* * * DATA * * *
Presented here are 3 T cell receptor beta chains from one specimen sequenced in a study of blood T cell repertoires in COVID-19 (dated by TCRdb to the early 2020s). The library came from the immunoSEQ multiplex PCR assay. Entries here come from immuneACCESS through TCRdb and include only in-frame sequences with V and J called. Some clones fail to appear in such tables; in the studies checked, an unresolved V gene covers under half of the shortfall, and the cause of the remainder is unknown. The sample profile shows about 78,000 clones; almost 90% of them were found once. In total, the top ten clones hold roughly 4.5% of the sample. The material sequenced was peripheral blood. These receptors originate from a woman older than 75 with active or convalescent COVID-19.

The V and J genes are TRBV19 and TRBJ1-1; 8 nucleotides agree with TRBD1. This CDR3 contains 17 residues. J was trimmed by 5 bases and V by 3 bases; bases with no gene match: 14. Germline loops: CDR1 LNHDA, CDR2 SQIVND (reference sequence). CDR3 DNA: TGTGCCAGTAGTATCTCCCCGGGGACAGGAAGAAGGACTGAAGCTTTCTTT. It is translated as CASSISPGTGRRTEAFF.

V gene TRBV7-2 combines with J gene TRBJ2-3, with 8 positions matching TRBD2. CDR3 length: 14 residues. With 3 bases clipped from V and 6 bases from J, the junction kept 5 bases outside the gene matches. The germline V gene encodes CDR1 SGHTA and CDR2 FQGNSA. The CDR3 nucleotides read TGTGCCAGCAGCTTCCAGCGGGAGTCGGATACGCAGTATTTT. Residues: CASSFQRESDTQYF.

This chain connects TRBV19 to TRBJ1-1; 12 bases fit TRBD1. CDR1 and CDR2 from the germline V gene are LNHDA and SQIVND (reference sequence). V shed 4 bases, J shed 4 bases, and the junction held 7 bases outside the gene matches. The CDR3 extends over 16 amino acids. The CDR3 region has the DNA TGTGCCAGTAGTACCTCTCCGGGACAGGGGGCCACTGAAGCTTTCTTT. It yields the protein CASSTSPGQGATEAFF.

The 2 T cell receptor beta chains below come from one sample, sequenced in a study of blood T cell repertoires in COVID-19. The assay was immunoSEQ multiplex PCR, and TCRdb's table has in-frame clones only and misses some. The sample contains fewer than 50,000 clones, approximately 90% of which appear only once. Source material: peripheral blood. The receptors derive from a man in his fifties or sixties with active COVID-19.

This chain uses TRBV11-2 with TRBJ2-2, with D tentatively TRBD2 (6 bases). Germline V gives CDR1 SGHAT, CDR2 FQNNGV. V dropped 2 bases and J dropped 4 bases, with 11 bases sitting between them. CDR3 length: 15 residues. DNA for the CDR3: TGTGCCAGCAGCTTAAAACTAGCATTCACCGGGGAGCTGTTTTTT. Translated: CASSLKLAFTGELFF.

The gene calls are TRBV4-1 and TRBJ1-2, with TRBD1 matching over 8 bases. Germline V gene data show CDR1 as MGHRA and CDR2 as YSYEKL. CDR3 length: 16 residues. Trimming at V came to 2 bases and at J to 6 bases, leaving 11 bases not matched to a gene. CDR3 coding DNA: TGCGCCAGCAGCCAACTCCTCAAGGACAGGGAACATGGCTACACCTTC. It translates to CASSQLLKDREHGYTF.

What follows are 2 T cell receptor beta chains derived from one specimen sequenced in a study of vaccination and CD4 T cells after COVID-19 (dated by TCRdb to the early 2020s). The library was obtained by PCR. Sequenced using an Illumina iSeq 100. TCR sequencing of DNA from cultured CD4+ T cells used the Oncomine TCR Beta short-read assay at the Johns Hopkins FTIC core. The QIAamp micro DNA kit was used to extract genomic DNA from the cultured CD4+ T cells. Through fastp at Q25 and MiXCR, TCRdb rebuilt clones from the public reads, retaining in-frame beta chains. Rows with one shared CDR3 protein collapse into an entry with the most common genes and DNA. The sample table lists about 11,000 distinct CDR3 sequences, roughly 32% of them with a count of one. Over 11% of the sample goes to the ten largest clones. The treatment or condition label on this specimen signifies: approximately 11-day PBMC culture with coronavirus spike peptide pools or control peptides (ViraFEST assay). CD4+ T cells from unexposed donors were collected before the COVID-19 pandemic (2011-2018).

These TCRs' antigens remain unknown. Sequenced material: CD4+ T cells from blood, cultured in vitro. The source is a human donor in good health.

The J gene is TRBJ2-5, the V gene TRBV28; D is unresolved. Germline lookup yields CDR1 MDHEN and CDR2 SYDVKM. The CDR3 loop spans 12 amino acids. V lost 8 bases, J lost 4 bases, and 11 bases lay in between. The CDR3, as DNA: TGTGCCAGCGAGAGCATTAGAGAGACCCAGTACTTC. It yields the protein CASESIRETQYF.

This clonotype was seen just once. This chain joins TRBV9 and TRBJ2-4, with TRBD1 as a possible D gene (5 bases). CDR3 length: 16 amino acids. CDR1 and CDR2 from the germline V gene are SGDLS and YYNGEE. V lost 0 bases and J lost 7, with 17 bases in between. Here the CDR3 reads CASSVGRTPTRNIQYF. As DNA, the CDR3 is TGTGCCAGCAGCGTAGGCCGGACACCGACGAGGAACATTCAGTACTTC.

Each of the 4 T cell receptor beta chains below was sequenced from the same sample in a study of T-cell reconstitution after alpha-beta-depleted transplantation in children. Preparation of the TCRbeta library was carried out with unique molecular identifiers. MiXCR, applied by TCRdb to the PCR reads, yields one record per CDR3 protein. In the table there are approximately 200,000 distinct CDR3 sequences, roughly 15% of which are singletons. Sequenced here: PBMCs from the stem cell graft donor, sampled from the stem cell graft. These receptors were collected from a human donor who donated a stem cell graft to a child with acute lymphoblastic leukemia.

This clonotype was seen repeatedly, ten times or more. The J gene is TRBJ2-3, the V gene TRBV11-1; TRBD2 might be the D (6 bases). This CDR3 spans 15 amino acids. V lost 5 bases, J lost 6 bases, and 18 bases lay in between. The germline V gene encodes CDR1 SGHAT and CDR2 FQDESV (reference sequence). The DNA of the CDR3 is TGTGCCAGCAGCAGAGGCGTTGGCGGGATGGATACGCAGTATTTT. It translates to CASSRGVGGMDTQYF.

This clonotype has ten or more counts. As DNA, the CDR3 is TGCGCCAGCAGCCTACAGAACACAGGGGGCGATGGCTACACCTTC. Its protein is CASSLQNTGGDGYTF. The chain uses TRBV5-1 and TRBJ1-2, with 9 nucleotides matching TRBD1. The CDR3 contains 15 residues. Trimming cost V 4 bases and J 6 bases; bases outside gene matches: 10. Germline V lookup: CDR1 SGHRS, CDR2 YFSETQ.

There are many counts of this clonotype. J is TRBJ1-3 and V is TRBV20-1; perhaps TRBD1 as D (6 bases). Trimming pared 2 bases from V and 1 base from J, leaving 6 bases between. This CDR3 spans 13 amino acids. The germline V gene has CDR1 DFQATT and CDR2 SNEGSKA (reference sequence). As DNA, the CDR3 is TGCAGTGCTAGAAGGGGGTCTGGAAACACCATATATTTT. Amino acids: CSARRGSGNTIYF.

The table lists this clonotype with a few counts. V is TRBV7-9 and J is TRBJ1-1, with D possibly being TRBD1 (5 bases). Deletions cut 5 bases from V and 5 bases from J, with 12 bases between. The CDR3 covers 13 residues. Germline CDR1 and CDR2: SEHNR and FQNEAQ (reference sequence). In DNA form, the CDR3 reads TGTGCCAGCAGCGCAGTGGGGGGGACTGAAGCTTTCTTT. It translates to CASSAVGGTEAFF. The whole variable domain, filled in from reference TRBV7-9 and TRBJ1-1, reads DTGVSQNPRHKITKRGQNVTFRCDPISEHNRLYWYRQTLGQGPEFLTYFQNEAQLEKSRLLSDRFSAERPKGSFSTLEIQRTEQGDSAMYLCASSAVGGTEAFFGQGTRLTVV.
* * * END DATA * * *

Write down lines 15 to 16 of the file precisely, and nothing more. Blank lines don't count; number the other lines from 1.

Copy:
There are many counts of this clonotype. J is TRBJ1-3 and V is TRBV20-1; perhaps TRBD1 as D (6 bases). Trimming pared 2 bases from V and 1 base from J, leaving 6 bases between. This CDR3 spans 13 amino acids. The germline V gene has CDR1 DFQATT and CDR2 SNEGSKA (reference sequence). As DNA, the CDR3 is TGCAGTGCTAGAAGGGGGTCTGGAAACACCATATATTTT. Amino acids: CSARRGSGNTIYF.

The table lists this clonotype with a few counts. V is TRBV7-9 and J is TRBJ1-1, with D possibly being TRBD1 (5 bases). Deletions cut 5 bases from V and 5 bases from J, with 12 bases between. The CDR3 covers 13 residues. Germline CDR1 and CDR2: SEHNR and FQNEAQ (reference sequence). In DNA form, the CDR3 reads TGTGCCAGCAGCGCAGTGGGGGGGACTGAAGCTTTCTTT. It translates to CASSAVGGTEAFF. The whole variable domain, filled in from reference TRBV7-9 and TRBJ1-1, reads DTGVSQNPRHKITKRGQNVTFRCDPISEHNRLYWYRQTLGQGPEFLTYFQNEAQLEKSRLLSDRFSAERPKGSFSTLEIQRTEQGDSAMYLCASSAVGGTEAFFGQGTRLTVV.